Long rows of paper lanterns lined the Law Quad’s stone pathways Thursday night, each marked with a name and number written in black marker.
Thaddeus McCarroll’s name was written on a lantern positioned between the Law Library and South University Avenue. Other paper lanterns illuminated the names of Tevin Barkley, Donald Allen and Angelo West, three more of the 384 individuals killed by police in 2015. Freddie Gray — the 25-year-old Black man who died earlier this month while in police custody and whose death sparked protests and outrage in Baltimore this week — was number 349.
By dusk, 384 lanterns illuminated the Law Quad. Law students and other members of the University community stretched the depth of the Law Quad to observe a moment of silence for victims of police brutality and to stand in solidarity with protestors in Baltimore and across the country.
Law student Kya Henley, who helped organize the #MichigantoBaltimore vigil and co-chairs the Law School’s Racial Justice Coalition, said student groups will keep holding vigils, marches and die-ins as long as police brutality continues.
“Police brutality isn’t something that started last week, last month or even last year, so this is really just to show our solidarity with all of the people who are on these bags and this is a problem that has been going on for a long time and we hope that we continue to stand and shed light on this issue and demand justice,” she told the crowd.
Henley is from Baltimore and said she has tried to be engaged in the recent events in her city despite her remote location, spending the last week monitoring social media and checking in with friends and family back home.
“This really hit home for me,” she said. “I remember feeling extremely heartbroken and extremely upset at the lack of answers by the local government in Baltimore.”
Friday, a Baltimore prosecutor charged six officers in Gray’s death.
Henley said it is also critical to understand the broader context that helped give way to this week’s unrest. In recent days, Baltimore has experienced peaceful protests, but also arson and looting in neighborhoods Henley said are marked by boarded up houses and unemployment, among other issues. She said many of the residents there feel disenfranchised and frustrated.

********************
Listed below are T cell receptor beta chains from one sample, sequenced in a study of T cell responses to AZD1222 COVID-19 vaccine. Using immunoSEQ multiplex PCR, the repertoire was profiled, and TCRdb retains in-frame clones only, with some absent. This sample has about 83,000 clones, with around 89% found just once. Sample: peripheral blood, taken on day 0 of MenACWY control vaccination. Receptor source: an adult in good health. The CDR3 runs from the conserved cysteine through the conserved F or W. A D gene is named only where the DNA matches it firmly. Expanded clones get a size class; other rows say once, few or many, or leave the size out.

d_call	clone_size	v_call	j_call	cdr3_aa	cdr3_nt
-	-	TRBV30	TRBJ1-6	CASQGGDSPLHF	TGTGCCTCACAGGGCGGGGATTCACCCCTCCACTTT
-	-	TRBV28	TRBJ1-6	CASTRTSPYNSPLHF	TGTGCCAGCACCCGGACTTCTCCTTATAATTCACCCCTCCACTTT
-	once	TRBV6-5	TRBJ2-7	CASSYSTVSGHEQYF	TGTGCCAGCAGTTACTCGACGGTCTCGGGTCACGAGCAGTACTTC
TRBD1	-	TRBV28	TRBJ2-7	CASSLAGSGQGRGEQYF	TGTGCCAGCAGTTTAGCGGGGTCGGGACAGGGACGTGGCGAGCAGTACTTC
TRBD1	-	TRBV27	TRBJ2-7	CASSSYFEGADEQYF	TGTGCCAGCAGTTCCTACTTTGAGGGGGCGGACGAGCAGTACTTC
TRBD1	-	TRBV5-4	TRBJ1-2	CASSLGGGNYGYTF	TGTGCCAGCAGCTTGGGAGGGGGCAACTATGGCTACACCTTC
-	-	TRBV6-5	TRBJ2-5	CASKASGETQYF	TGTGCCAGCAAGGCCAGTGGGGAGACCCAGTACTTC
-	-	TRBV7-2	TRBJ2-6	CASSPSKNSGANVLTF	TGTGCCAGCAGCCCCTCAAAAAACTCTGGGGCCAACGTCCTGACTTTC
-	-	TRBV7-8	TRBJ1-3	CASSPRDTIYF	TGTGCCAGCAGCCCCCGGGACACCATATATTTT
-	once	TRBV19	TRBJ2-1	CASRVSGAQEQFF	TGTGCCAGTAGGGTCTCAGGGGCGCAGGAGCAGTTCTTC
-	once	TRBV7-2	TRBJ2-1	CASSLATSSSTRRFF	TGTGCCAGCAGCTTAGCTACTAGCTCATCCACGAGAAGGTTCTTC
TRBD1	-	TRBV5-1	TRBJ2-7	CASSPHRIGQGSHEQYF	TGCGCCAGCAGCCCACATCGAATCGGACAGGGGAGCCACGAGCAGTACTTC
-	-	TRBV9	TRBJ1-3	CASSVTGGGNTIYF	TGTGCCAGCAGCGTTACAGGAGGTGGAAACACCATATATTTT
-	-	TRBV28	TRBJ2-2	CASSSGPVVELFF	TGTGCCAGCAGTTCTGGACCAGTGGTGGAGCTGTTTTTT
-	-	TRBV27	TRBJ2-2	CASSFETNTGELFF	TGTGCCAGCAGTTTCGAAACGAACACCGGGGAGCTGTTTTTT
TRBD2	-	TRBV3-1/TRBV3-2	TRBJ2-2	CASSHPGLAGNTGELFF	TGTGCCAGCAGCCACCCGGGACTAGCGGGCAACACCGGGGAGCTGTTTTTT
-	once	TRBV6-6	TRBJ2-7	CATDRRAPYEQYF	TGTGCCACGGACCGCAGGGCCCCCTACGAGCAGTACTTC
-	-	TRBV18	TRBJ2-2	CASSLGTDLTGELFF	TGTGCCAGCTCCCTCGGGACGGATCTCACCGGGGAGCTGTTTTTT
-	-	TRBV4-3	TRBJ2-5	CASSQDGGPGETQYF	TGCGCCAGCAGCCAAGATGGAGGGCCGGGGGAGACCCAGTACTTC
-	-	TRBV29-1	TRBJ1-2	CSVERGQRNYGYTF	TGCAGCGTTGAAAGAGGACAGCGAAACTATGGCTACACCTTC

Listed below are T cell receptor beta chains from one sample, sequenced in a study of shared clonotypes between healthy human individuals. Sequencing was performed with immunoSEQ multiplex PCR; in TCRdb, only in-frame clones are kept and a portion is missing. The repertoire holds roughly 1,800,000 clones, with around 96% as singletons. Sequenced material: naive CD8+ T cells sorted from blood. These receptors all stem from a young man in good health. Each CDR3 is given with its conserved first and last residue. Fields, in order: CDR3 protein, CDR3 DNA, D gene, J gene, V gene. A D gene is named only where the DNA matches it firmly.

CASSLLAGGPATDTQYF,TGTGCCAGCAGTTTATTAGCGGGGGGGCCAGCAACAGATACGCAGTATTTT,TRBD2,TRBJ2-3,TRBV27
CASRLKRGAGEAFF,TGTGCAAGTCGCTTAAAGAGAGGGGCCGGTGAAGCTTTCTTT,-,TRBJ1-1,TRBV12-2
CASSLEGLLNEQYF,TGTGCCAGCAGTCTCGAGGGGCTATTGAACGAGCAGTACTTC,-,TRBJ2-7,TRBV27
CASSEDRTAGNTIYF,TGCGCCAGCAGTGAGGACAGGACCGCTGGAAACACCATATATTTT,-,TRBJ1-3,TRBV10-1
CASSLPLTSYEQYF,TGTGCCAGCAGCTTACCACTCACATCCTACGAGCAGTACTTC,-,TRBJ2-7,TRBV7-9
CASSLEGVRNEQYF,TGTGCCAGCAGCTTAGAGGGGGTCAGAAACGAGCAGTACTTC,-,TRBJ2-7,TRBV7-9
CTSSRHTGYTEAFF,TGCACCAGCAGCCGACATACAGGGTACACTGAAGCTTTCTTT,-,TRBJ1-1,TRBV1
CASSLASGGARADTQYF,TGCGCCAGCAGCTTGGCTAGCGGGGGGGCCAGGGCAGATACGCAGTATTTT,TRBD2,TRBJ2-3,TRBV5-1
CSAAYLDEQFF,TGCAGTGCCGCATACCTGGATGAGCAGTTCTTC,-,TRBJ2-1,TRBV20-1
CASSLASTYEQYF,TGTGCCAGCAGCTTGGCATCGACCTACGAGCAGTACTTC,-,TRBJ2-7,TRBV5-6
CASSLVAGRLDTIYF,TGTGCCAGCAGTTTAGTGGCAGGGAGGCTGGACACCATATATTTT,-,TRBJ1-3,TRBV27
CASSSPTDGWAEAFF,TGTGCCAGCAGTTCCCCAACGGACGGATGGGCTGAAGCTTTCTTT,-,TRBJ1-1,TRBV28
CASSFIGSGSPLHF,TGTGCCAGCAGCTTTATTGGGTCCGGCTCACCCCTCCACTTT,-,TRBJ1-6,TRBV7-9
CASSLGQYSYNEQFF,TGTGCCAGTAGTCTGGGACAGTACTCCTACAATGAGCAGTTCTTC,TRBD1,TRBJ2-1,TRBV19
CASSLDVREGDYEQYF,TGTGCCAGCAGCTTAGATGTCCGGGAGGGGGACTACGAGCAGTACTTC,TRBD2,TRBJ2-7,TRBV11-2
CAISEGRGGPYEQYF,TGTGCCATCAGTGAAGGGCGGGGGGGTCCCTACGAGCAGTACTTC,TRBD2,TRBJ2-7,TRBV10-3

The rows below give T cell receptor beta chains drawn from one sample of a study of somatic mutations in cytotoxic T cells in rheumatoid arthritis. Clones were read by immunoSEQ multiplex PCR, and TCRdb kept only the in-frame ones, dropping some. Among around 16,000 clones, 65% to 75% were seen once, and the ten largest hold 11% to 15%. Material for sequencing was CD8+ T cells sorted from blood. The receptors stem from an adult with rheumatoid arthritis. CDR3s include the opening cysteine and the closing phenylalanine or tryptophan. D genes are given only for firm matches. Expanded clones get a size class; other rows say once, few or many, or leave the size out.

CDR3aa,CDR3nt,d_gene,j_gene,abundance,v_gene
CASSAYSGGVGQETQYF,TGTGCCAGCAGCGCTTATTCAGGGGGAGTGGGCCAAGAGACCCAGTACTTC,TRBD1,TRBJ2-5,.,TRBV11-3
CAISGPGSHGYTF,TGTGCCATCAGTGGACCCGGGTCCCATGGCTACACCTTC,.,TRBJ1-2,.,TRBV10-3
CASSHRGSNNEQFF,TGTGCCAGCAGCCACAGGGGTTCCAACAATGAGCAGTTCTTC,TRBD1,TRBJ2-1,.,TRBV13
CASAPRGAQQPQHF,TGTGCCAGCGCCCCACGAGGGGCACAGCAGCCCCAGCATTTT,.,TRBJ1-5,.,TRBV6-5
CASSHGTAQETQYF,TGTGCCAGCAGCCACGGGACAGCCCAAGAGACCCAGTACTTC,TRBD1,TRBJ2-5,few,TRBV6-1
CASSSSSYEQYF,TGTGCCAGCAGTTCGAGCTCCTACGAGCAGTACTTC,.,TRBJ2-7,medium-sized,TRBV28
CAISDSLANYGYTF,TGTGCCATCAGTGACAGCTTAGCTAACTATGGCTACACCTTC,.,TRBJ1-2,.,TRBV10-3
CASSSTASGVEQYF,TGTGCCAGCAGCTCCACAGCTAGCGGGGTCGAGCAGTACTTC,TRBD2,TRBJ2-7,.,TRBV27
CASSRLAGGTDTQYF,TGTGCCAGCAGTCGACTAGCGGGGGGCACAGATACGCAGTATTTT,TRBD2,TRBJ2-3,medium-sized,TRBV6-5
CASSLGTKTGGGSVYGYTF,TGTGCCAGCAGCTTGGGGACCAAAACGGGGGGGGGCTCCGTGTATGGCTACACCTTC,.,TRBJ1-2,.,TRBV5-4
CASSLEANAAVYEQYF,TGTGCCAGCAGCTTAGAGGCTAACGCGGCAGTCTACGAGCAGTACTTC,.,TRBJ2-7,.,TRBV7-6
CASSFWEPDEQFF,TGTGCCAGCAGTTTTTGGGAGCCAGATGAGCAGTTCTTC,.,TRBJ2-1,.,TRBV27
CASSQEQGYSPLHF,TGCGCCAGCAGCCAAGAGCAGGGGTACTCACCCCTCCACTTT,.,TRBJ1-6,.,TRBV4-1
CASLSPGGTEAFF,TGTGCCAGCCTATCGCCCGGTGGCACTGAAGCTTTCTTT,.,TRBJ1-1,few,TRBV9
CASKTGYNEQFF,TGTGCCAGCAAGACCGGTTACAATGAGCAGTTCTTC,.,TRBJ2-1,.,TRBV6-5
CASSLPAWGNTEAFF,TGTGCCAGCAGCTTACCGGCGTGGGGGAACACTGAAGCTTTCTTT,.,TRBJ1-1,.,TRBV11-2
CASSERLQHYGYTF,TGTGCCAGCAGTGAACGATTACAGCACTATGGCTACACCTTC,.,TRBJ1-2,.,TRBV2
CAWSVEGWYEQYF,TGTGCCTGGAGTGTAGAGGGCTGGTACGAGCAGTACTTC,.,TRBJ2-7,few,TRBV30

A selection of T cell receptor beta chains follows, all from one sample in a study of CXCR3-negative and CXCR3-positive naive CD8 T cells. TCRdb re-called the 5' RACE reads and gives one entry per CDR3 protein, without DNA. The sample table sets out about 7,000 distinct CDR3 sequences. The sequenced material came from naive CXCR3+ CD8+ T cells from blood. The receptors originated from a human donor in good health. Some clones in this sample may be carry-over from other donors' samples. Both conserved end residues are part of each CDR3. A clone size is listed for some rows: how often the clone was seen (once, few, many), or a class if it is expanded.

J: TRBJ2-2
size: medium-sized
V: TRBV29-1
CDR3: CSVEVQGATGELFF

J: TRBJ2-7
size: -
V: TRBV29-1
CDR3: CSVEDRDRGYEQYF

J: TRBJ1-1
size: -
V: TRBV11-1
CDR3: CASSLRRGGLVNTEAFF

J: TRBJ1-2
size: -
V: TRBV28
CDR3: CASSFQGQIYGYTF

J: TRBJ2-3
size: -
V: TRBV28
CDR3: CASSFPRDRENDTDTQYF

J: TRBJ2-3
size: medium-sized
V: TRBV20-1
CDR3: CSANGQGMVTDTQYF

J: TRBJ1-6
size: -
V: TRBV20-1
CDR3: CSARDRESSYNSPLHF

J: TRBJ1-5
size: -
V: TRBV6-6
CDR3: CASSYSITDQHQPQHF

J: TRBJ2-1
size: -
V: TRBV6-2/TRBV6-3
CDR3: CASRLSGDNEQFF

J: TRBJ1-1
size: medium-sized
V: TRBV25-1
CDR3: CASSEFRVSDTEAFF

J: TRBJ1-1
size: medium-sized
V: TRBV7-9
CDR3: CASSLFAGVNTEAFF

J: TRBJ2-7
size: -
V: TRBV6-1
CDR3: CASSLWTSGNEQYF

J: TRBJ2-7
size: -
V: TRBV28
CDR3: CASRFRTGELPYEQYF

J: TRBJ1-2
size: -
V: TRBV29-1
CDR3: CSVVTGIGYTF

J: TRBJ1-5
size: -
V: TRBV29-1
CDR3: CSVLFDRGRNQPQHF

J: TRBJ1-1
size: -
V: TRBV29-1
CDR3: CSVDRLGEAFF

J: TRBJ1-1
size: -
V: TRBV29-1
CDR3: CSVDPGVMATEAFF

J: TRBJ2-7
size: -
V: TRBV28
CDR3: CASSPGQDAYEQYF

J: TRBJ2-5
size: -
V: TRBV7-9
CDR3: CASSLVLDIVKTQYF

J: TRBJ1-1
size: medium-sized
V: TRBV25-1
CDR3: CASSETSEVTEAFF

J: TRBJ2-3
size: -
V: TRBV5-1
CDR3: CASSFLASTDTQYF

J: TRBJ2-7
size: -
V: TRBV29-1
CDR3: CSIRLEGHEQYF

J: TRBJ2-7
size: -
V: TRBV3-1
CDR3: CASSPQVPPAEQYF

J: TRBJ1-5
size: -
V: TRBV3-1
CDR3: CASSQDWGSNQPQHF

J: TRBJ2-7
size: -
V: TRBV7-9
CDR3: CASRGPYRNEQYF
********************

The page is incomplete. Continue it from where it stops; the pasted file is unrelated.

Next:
“Thus far, the people have been destructive, but they’ve been destructive toward private property … they haven’t been destructive toward people,” she said. “The only people who have been destructive toward people have been the police … I would never condone violence, but I also can’t condemn it either. These people are extremely frustrated. They’ve been left out of the American dream.”
While waiting in line for a paper lantern, Law student Brittany Gregory noted that student groups have increased their efforts this semester to draw attention to these issues.
“I think showing support’s always important, right? Even though we can’t directly go there and directly impact what’s going on, showing our support, learning more about it, that’s going to help open discussion, and that’s what we need right now,” she said.
Rackham student Austin McCoy, one of the event’s organizers, noted the student body community’s increasing capacity to mobilize and engage in these conversations.
Last semester, students organized several “die-in” demonstrations across campus, including one held outside the Crisler Center as graduates and their families exited Winter Commencement.
“I think students here are politicized in a way they haven’t been in the last several years, so there’s an infrastructure, and I think students will continue to organize,” McCoy said.
Henley said though student engagement has been impressive, room remains for growth, especially when considering the obstacles ahead for achieving police reforms such as retraining police officers to follow different protocol.
“I would love to see more,” she said. “I think that there can always be more discussion. I think that we have a long road ahead of us, but unfortunately … race can be a very taboo issue that makes people uncomfortable, so I think if we can get over the uncomfortability, and really broach the issue, then we can get real discussion on it and discussion can lead to real solutions.”